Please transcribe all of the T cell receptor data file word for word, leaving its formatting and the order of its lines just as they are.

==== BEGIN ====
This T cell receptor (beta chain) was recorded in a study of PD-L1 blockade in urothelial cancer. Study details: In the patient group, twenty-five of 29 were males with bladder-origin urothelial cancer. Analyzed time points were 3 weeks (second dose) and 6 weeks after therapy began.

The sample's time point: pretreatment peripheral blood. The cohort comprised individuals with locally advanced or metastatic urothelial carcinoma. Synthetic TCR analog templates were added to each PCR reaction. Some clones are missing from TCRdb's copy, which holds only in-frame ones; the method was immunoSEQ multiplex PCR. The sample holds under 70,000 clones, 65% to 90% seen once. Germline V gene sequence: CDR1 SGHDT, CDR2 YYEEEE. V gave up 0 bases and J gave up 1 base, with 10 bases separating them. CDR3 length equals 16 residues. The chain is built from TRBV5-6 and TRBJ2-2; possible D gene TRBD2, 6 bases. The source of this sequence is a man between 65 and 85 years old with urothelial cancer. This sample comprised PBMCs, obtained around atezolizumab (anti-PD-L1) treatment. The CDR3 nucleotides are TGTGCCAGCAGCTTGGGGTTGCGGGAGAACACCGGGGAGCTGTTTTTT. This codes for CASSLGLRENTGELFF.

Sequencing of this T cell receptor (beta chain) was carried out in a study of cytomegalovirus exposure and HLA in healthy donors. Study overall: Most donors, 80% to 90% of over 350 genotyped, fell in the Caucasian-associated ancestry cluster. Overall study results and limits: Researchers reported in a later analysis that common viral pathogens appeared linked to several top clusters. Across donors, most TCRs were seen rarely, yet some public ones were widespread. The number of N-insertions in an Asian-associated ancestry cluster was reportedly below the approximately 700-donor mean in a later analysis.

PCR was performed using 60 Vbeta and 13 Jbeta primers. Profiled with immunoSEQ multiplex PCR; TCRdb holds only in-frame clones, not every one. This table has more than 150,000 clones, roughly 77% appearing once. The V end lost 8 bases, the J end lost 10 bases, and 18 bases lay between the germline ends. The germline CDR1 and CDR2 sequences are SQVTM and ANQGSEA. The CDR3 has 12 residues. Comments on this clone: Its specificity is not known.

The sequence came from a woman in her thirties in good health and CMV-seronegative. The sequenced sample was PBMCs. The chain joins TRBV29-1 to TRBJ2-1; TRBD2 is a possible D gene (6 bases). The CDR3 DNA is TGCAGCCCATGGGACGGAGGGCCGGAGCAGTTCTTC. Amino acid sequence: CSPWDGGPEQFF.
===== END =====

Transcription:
This T cell receptor (beta chain) was recorded in a study of PD-L1 blockade in urothelial cancer. Study details: In the patient group, twenty-five of 29 were males with bladder-origin urothelial cancer. Analyzed time points were 3 weeks (second dose) and 6 weeks after therapy began.

The sample's time point: pretreatment peripheral blood. The cohort comprised individuals with locally advanced or metastatic urothelial carcinoma. Synthetic TCR analog templates were added to each PCR reaction. Some clones are missing from TCRdb's copy, which holds only in-frame ones; the method was immunoSEQ multiplex PCR. The sample holds under 70,000 clones, 65% to 90% seen once. Germline V gene sequence: CDR1 SGHDT, CDR2 YYEEEE. V gave up 0 bases and J gave up 1 base, with 10 bases separating them. CDR3 length equals 16 residues. The chain is built from TRBV5-6 and TRBJ2-2; possible D gene TRBD2, 6 bases. The source of this sequence is a man between 65 and 85 years old with urothelial cancer. This sample comprised PBMCs, obtained around atezolizumab (anti-PD-L1) treatment. The CDR3 nucleotides are TGTGCCAGCAGCTTGGGGTTGCGGGAGAACACCGGGGAGCTGTTTTTT. This codes for CASSLGLRENTGELFF.

Sequencing of this T cell receptor (beta chain) was carried out in a study of cytomegalovirus exposure and HLA in healthy donors. Study overall: Most donors, 80% to 90% of over 350 genotyped, fell in the Caucasian-associated ancestry cluster. Overall study results and limits: Researchers reported in a later analysis that common viral pathogens appeared linked to several top clusters. Across donors, most TCRs were seen rarely, yet some public ones were widespread. The number of N-insertions in an Asian-associated ancestry cluster was reportedly below the approximately 700-donor mean in a later analysis.

PCR was performed using 60 Vbeta and 13 Jbeta primers. Profiled with immunoSEQ multiplex PCR; TCRdb holds only in-frame clones, not every one. This table has more than 150,000 clones, roughly 77% appearing once. The V end lost 8 bases, the J end lost 10 bases, and 18 bases lay between the germline ends. The germline CDR1 and CDR2 sequences are SQVTM and ANQGSEA. The CDR3 has 12 residues. Comments on this clone: Its specificity is not known.

The sequence came from a woman in her thirties in good health and CMV-seronegative. The sequenced sample was PBMCs. The chain joins TRBV29-1 to TRBJ2-1; TRBD2 is a possible D gene (6 bases). The CDR3 DNA is TGCAGCCCATGGGACGGAGGGCCGGAGCAGTTCTTC. Amino acid sequence: CSPWDGGPEQFF.